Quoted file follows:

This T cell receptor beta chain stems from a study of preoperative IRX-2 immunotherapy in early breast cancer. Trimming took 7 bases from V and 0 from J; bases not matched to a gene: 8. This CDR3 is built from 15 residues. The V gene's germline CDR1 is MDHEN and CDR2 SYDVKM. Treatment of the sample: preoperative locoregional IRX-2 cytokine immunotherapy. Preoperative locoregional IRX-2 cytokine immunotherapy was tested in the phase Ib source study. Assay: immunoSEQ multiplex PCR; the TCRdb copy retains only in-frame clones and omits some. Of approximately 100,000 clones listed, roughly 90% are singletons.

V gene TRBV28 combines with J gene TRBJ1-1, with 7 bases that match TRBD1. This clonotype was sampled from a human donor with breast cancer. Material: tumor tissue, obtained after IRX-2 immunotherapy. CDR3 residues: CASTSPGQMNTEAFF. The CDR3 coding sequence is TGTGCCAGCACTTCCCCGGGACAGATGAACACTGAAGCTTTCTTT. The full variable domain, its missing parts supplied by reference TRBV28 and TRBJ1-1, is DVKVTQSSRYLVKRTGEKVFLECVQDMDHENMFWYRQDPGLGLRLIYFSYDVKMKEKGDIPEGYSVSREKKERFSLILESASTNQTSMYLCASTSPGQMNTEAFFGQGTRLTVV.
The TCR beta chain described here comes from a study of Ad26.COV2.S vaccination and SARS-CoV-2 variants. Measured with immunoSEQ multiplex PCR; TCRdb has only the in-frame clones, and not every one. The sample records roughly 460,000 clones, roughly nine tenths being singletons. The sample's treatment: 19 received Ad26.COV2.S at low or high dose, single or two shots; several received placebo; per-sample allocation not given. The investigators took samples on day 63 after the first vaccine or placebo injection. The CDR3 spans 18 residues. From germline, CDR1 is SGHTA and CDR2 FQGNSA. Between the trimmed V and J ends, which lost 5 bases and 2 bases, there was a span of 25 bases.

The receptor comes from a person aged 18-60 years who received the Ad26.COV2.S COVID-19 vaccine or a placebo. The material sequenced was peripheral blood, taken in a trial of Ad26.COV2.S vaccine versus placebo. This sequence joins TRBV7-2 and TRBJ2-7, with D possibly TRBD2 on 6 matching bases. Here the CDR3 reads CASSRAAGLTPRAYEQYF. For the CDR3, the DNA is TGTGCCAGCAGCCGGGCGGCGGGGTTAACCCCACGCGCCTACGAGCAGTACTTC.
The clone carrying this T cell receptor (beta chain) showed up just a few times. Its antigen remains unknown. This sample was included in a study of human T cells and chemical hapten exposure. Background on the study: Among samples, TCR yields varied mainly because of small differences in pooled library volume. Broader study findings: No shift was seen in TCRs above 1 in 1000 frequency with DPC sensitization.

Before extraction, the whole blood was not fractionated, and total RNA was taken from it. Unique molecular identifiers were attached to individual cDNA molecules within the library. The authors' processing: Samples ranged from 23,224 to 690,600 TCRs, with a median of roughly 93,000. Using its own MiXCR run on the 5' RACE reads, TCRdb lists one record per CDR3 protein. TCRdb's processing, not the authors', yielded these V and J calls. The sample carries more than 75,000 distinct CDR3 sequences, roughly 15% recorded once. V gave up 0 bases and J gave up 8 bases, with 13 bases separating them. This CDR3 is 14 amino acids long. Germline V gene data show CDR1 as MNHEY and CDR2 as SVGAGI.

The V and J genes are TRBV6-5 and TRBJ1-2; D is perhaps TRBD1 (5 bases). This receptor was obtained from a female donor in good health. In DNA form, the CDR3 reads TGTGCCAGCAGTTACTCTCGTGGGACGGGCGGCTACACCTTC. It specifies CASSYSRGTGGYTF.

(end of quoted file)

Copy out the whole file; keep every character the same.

This T cell receptor beta chain stems from a study of preoperative IRX-2 immunotherapy in early breast cancer. Trimming took 7 bases from V and 0 from J; bases not matched to a gene: 8. This CDR3 is built from 15 residues. The V gene's germline CDR1 is MDHEN and CDR2 SYDVKM. Treatment of the sample: preoperative locoregional IRX-2 cytokine immunotherapy. Preoperative locoregional IRX-2 cytokine immunotherapy was tested in the phase Ib source study. Assay: immunoSEQ multiplex PCR; the TCRdb copy retains only in-frame clones and omits some. Of approximately 100,000 clones listed, roughly 90% are singletons.

V gene TRBV28 combines with J gene TRBJ1-1, with 7 bases that match TRBD1. This clonotype was sampled from a human donor with breast cancer. Material: tumor tissue, obtained after IRX-2 immunotherapy. CDR3 residues: CASTSPGQMNTEAFF. The CDR3 coding sequence is TGTGCCAGCACTTCCCCGGGACAGATGAACACTGAAGCTTTCTTT. The full variable domain, its missing parts supplied by reference TRBV28 and TRBJ1-1, is DVKVTQSSRYLVKRTGEKVFLECVQDMDHENMFWYRQDPGLGLRLIYFSYDVKMKEKGDIPEGYSVSREKKERFSLILESASTNQTSMYLCASTSPGQMNTEAFFGQGTRLTVV.
The TCR beta chain described here comes from a study of Ad26.COV2.S vaccination and SARS-CoV-2 variants. Measured with immunoSEQ multiplex PCR; TCRdb has only the in-frame clones, and not every one. The sample records roughly 460,000 clones, roughly nine tenths being singletons. The sample's treatment: 19 received Ad26.COV2.S at low or high dose, single or two shots; several received placebo; per-sample allocation not given. The investigators took samples on day 63 after the first vaccine or placebo injection. The CDR3 spans 18 residues. From germline, CDR1 is SGHTA and CDR2 FQGNSA. Between the trimmed V and J ends, which lost 5 bases and 2 bases, there was a span of 25 bases.

The receptor comes from a person aged 18-60 years who received the Ad26.COV2.S COVID-19 vaccine or a placebo. The material sequenced was peripheral blood, taken in a trial of Ad26.COV2.S vaccine versus placebo. This sequence joins TRBV7-2 and TRBJ2-7, with D possibly TRBD2 on 6 matching bases. Here the CDR3 reads CASSRAAGLTPRAYEQYF. For the CDR3, the DNA is TGTGCCAGCAGCCGGGCGGCGGGGTTAACCCCACGCGCCTACGAGCAGTACTTC.
The clone carrying this T cell receptor (beta chain) showed up just a few times. Its antigen remains unknown. This sample was included in a study of human T cells and chemical hapten exposure. Background on the study: Among samples, TCR yields varied mainly because of small differences in pooled library volume. Broader study findings: No shift was seen in TCRs above 1 in 1000 frequency with DPC sensitization.

Before extraction, the whole blood was not fractionated, and total RNA was taken from it. Unique molecular identifiers were attached to individual cDNA molecules within the library. The authors' processing: Samples ranged from 23,224 to 690,600 TCRs, with a median of roughly 93,000. Using its own MiXCR run on the 5' RACE reads, TCRdb lists one record per CDR3 protein. TCRdb's processing, not the authors', yielded these V and J calls. The sample carries more than 75,000 distinct CDR3 sequences, roughly 15% recorded once. V gave up 0 bases and J gave up 8 bases, with 13 bases separating them. This CDR3 is 14 amino acids long. Germline V gene data show CDR1 as MNHEY and CDR2 as SVGAGI.

The V and J genes are TRBV6-5 and TRBJ1-2; D is perhaps TRBD1 (5 bases). This receptor was obtained from a female donor in good health. In DNA form, the CDR3 reads TGTGCCAGCAGTTACTCTCGTGGGACGGGCGGCTACACCTTC. It specifies CASSYSRGTGGYTF.